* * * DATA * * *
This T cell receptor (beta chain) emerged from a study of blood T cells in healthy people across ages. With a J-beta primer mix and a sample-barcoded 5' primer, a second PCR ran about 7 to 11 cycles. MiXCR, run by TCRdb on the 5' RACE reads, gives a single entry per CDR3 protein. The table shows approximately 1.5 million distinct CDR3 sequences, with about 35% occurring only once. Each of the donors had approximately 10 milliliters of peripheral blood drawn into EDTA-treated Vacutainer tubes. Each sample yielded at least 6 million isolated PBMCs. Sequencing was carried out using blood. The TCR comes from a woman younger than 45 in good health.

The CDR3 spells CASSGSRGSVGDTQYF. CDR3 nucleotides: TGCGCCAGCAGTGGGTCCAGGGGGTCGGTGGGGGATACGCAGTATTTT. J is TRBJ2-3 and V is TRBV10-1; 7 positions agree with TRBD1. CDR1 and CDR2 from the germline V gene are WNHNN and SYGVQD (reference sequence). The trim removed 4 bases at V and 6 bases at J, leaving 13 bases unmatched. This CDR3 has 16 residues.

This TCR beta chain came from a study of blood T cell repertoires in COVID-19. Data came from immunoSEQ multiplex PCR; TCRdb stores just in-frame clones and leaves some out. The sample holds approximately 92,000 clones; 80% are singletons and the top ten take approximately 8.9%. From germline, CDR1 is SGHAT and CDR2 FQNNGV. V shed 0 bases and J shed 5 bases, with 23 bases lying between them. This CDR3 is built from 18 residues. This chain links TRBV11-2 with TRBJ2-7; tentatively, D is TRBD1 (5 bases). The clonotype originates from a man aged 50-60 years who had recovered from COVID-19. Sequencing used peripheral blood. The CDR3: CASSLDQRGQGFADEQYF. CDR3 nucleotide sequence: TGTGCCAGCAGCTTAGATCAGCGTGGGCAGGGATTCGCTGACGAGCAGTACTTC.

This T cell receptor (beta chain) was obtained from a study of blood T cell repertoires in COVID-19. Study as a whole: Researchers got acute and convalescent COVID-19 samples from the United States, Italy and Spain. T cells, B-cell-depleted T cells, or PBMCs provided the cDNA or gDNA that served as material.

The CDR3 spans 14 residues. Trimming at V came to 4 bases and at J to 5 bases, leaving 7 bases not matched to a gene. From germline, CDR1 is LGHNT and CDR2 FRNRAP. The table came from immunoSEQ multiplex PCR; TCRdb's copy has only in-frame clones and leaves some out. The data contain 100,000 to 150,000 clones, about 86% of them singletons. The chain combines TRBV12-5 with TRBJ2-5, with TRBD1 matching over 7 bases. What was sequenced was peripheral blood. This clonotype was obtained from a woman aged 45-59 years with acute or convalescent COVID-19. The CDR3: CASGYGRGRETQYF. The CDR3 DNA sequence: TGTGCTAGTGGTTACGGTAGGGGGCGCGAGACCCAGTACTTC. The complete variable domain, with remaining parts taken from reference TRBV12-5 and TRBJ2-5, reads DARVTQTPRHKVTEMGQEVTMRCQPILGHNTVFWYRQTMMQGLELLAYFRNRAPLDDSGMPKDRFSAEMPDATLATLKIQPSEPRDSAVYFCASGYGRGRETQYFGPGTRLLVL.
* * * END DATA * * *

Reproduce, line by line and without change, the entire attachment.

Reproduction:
This T cell receptor (beta chain) emerged from a study of blood T cells in healthy people across ages. With a J-beta primer mix and a sample-barcoded 5' primer, a second PCR ran about 7 to 11 cycles. MiXCR, run by TCRdb on the 5' RACE reads, gives a single entry per CDR3 protein. The table shows approximately 1.5 million distinct CDR3 sequences, with about 35% occurring only once. Each of the donors had approximately 10 milliliters of peripheral blood drawn into EDTA-treated Vacutainer tubes. Each sample yielded at least 6 million isolated PBMCs. Sequencing was carried out using blood. The TCR comes from a woman younger than 45 in good health.

The CDR3 spells CASSGSRGSVGDTQYF. CDR3 nucleotides: TGCGCCAGCAGTGGGTCCAGGGGGTCGGTGGGGGATACGCAGTATTTT. J is TRBJ2-3 and V is TRBV10-1; 7 positions agree with TRBD1. CDR1 and CDR2 from the germline V gene are WNHNN and SYGVQD (reference sequence). The trim removed 4 bases at V and 6 bases at J, leaving 13 bases unmatched. This CDR3 has 16 residues.

This TCR beta chain came from a study of blood T cell repertoires in COVID-19. Data came from immunoSEQ multiplex PCR; TCRdb stores just in-frame clones and leaves some out. The sample holds approximately 92,000 clones; 80% are singletons and the top ten take approximately 8.9%. From germline, CDR1 is SGHAT and CDR2 FQNNGV. V shed 0 bases and J shed 5 bases, with 23 bases lying between them. This CDR3 is built from 18 residues. This chain links TRBV11-2 with TRBJ2-7; tentatively, D is TRBD1 (5 bases). The clonotype originates from a man aged 50-60 years who had recovered from COVID-19. Sequencing used peripheral blood. The CDR3: CASSLDQRGQGFADEQYF. CDR3 nucleotide sequence: TGTGCCAGCAGCTTAGATCAGCGTGGGCAGGGATTCGCTGACGAGCAGTACTTC.

This T cell receptor (beta chain) was obtained from a study of blood T cell repertoires in COVID-19. Study as a whole: Researchers got acute and convalescent COVID-19 samples from the United States, Italy and Spain. T cells, B-cell-depleted T cells, or PBMCs provided the cDNA or gDNA that served as material.

The CDR3 spans 14 residues. Trimming at V came to 4 bases and at J to 5 bases, leaving 7 bases not matched to a gene. From germline, CDR1 is LGHNT and CDR2 FRNRAP. The table came from immunoSEQ multiplex PCR; TCRdb's copy has only in-frame clones and leaves some out. The data contain 100,000 to 150,000 clones, about 86% of them singletons. The chain combines TRBV12-5 with TRBJ2-5, with TRBD1 matching over 7 bases. What was sequenced was peripheral blood. This clonotype was obtained from a woman aged 45-59 years with acute or convalescent COVID-19. The CDR3: CASGYGRGRETQYF. The CDR3 DNA sequence: TGTGCTAGTGGTTACGGTAGGGGGCGCGAGACCCAGTACTTC. The complete variable domain, with remaining parts taken from reference TRBV12-5 and TRBJ2-5, reads DARVTQTPRHKVTEMGQEVTMRCQPILGHNTVFWYRQTMMQGLELLAYFRNRAPLDDSGMPKDRFSAEMPDATLATLKIQPSEPRDSAVYFCASGYGRGRETQYFGPGTRLLVL.